Rodeo Bar Is New York City’s Honky-Tonk

Traditional Country, Western Swing Find a Home in Manhattan

NEW YORK — It’s not easy to duplicate the longest-running honky-tonk in New York City. Just ask Mitch Pollack, whose East Side institution, the Rodeo Bar, is the unchallenged holder of that title. Tucked away on a busy but unremarkable stretch of Third Avenue off of 27th Street, the best little roadhouse in the Big Apple has been serving up hard-core country music since 1985.

“I’ve been asked to open other Rodeos in other cities, but I never wanted to,” says Pollack. “It’s just about keeping the scene alive, supporting the whole roots vibe that’s more prevalent outside of New York and being authentic about everything — the music, the food, everything.”

There’s no question that the Rodeo remains faithful to its theme, with a Tex-Mex menu, a bar housed in a former horse trailer and walls lined with cattle heads, beat-up guitars and Texas flags. It’s no Lone Star theme park, though.

“The thing is that we’re a honky-tonk in New York City,” says talent booker Jack Grace, “and it’s not a make-believe honky-tonk. It’s an actual honky-tonk. To me, it’s where people can get away, drink, dance, listen to the music. That’s what I think a honky-tonk should be, and it should lack pretension.”

It’s no small feat maintaining a honky-tonk haven in a city known more for P. Diddy, but Grace, whose own citybilly outfit, the Jack Grace Band, is a local fave and Rodeo regular, asserts that there’s a strong audience for country music in New York.

“People love it here,” he says. “They’re particularly passionate about classic country. The interesting thing is they’re all very untainted because they didn’t go through [the period] when country music got commercial, so a lot of New Yorkers still have a very classic vision of country.”

Pollack bought the club in 1996, but he says there were bands from the beginning. “Joan Osborne used to play here every Monday,” he recalls. “Mark [Campbell, the original booker] pretty much started the country swing revival in New York [and] the rockabilly revival. Nobody else was doing that stuff in New York back then, so he kind of built different scenes.”

Once things started happening on the home front, the club began attracting touring acts, too. “Word got out that we were musician-friendly, not like the places down in the East Village,” Pollack says. “There wasn’t really a circuit of places like this. We’ve had Asleep at the Wheel, Hank III. …We did the first NY show for the Gourds. … A lot of guys from Austin have heard about us and like to play here, like Dale Watson. If you go see them in Austin, they play places that look just like this: no stage, no lights, they’re just standing on the bar floor and plugging in.”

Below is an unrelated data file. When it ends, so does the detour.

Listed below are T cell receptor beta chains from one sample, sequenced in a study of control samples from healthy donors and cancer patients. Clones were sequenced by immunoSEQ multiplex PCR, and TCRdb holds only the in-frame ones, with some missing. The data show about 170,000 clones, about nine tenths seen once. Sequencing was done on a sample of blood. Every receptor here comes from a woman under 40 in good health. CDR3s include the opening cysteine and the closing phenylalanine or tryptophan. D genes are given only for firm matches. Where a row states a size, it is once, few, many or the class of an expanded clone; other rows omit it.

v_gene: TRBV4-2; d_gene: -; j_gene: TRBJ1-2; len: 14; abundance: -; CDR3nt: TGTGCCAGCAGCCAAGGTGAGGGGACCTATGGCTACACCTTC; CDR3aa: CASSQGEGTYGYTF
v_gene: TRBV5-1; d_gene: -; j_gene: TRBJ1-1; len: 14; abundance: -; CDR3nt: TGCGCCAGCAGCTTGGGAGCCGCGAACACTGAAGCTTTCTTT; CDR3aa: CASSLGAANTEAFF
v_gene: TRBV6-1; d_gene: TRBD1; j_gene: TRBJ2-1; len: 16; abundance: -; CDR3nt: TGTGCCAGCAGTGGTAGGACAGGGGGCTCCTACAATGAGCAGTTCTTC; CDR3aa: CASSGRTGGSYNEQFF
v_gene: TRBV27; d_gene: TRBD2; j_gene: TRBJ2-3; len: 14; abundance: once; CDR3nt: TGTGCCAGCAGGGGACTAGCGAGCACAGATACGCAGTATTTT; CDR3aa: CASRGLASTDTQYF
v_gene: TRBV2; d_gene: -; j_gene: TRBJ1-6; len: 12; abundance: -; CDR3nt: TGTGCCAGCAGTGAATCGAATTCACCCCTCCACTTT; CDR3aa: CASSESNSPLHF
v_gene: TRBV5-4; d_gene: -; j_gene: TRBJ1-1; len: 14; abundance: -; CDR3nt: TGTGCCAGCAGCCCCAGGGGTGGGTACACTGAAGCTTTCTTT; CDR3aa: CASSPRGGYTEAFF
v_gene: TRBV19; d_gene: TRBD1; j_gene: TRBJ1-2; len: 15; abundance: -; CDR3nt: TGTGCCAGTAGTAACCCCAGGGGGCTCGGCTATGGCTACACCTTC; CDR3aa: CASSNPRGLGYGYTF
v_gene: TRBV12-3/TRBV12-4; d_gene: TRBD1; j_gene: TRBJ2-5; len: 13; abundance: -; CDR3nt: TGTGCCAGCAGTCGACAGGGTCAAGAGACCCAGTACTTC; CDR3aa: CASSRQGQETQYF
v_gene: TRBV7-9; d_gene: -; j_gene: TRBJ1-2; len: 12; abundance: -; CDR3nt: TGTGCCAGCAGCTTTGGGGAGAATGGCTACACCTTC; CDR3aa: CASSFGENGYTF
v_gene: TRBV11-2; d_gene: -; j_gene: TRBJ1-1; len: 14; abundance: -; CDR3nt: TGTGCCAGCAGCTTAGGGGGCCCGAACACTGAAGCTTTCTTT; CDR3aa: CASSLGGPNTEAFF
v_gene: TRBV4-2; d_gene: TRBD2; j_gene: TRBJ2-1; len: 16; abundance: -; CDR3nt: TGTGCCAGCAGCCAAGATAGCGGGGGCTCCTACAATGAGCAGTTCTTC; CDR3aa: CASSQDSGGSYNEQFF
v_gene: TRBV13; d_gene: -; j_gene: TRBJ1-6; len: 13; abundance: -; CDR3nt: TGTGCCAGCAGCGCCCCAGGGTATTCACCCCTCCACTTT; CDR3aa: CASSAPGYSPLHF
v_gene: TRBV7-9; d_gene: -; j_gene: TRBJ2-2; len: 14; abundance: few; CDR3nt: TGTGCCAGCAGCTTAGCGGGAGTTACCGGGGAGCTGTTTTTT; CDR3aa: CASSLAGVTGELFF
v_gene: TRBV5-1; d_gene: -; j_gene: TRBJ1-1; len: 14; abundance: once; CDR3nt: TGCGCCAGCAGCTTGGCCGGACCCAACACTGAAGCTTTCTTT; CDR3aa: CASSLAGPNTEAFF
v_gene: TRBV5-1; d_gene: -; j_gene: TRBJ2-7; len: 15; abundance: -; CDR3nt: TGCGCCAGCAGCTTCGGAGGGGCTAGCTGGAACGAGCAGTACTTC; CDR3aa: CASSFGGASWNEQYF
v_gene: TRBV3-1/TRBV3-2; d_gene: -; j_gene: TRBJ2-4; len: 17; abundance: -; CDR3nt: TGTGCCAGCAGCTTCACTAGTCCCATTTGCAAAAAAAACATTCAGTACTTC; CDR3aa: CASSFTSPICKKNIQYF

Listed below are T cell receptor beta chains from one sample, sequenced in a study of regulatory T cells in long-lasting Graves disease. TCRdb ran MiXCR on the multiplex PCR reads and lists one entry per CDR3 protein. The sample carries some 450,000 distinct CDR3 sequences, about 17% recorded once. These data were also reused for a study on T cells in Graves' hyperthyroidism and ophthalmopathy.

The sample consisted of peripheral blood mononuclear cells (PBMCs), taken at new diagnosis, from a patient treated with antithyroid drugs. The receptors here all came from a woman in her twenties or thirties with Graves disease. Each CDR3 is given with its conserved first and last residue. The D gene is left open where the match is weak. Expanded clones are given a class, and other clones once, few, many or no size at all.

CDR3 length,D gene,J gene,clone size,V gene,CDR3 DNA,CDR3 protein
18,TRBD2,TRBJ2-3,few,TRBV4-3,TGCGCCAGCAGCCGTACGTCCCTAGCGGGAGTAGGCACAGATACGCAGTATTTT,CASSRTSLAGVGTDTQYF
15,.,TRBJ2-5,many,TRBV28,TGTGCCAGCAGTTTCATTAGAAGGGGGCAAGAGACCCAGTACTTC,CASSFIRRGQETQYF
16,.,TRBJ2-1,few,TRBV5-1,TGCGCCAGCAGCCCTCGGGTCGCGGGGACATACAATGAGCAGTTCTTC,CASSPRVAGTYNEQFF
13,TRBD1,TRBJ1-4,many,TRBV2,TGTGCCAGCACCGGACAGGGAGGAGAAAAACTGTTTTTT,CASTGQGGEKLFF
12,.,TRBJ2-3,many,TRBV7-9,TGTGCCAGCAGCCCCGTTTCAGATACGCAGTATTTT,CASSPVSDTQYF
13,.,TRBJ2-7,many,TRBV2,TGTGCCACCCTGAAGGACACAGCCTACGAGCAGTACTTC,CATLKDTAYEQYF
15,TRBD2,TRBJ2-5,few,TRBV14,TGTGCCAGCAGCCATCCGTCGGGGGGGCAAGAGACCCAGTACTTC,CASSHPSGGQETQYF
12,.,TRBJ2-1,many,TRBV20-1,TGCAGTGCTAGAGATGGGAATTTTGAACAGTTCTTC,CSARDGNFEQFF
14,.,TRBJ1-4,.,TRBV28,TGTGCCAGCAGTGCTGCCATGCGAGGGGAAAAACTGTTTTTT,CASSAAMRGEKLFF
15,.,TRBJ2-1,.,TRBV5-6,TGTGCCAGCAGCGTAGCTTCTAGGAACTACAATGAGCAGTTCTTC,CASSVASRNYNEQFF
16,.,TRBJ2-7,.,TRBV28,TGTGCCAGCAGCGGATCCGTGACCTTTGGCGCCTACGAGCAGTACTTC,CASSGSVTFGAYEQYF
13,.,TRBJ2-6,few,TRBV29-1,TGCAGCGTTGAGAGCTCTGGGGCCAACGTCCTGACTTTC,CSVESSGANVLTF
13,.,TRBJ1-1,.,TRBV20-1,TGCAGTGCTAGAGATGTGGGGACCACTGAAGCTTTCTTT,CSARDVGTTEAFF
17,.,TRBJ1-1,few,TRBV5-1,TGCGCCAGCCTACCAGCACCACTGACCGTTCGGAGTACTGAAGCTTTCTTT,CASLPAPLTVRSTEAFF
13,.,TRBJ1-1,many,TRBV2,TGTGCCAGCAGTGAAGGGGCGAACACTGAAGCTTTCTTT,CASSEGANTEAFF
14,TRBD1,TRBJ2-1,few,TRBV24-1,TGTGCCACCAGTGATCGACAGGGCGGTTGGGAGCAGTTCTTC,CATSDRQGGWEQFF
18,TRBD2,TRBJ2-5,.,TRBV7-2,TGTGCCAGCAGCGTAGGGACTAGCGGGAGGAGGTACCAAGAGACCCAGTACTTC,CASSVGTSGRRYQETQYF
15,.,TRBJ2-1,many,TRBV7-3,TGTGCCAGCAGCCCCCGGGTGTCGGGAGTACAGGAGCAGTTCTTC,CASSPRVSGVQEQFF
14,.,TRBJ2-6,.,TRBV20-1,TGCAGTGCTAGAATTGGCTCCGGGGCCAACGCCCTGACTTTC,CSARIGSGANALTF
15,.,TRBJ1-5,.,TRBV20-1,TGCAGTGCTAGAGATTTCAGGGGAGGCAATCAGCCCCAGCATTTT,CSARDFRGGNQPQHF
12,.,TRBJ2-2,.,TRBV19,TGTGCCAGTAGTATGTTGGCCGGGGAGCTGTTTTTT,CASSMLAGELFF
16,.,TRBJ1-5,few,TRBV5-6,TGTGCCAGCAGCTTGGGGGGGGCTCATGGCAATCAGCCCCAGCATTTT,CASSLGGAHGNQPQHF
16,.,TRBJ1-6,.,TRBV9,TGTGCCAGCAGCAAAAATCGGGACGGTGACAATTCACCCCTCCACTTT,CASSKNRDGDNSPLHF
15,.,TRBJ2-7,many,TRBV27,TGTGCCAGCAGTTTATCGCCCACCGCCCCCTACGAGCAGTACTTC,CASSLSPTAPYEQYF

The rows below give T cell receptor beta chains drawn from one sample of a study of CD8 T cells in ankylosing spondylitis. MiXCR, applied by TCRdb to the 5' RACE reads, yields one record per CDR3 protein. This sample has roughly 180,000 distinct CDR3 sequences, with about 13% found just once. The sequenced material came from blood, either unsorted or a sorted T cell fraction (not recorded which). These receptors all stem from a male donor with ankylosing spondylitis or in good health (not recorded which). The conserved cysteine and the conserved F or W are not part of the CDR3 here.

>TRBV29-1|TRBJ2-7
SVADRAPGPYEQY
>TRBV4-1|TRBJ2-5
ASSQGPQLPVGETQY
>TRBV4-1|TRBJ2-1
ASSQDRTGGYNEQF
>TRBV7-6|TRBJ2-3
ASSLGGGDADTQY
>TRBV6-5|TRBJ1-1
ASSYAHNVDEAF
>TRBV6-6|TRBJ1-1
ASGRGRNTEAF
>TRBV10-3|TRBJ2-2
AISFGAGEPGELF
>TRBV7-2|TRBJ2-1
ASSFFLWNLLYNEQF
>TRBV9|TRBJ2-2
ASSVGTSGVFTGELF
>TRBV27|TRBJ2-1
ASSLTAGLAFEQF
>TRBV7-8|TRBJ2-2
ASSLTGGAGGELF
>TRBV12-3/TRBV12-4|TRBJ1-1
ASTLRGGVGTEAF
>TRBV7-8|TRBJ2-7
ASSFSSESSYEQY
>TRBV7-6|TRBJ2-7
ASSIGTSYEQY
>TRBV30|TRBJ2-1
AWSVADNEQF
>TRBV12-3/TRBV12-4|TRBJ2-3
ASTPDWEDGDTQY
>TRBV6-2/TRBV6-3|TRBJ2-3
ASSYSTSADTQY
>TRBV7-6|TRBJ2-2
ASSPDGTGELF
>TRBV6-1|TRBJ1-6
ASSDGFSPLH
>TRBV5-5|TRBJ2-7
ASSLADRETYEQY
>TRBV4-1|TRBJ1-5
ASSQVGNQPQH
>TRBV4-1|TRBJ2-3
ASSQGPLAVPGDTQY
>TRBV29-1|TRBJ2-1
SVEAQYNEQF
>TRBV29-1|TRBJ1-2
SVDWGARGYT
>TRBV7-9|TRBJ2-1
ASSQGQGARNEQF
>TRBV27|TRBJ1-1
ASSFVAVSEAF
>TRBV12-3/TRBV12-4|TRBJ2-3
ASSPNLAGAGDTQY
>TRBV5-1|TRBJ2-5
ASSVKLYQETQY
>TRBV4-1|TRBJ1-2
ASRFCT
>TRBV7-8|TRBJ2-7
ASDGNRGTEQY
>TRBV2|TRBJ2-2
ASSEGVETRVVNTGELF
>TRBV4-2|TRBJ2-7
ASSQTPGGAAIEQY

“The Rodeo single-handedly brought Charlie Louvin to New York for the first time in 20 years,” adds Grace. “I had the honor of putting a band together for him of local country musicians. When he got here, he was so impressed when he saw what passion the local New York community had for his music. He said it was the best band he’d played with in years.”

Pollack says local celebs are enamored of the Rodeo as well, like Norah Jones, who has performed stealth gigs there with one of her country side projects, the Sloppy Joannes. “Norah said this is her favorite venue to sneak in and play in New York City,” he affirms. “She loves it here.”

New York’s country cult heroes are a big part of what makes Rodeo run, too, like Western swing mainstays, Western Caravan. “They really embody what we’re all about,” Pollack says. “It’s magic when they play here, the sound is so clear and so good. They’ve played here so long, they just know that you actually have to turn it down to sound better. They were one of the first, and they’ve been loyal to us. I love those guys.”

John Vacante, who runs Brooklyn-based country label Kill Buffalo, confirms, “I personally have a long history of late nights at Rodeo Bar. It’s where I became a fan of Earl Pickens, who later became Kill Buffalo’s first signing.”

Unsurprisingly, folks from out West comprise a hefty portion of the club’s supporters. “Anyone who’s from Texas … a lot of Hollywood people,” confirms Pollack. “We’ve done parties for Ann Richards, the ex-governor [of Texas], Bob Altman used to come in here, Sam Shepard, a lot of USC alumni. It’s kind of a home away from home for those people. It’s all word of mouth.”

As the club’s popularity grows, Pollack and Grace find it crucial to stay focused on what makes Rodeo special. “I think the Rodeo has two different modes,” Grace observes. “It has full s–t-kicking kind of mode where everybody goes nuts and the place is mobbed. And then because of the way it’s shaped, it can also have 25 people in it and you can have a really great listening experience where a real intimate thing happens. There’s a special kind of Rodeo night — when there’s sort of an electricity in this place and it lights up and it feels like anyone could do anything. We all wait for those moments to happen here. The bartenders have a tradition of pounding on [the horse-trailer bar]. It sounds like pounding on a big piece of metal. When things start heating up and they go ‘boom, boom, boom,’ it’s like the battle cry has been made, and the place just fires up. That’s the moment in this place I just love.”

“Sometimes I’ll just sit and watch a band,” adds Pollack, “and I’ll say to myself, ‘I can’t believe I own this place, and I’m getting this unbelievable music here.’ I consider this like a public [service], sort of like the Statue of Liberty or the Met or something. This is not about me. This is bigger than me. This is like an institution, so I feel more like a caretaker.”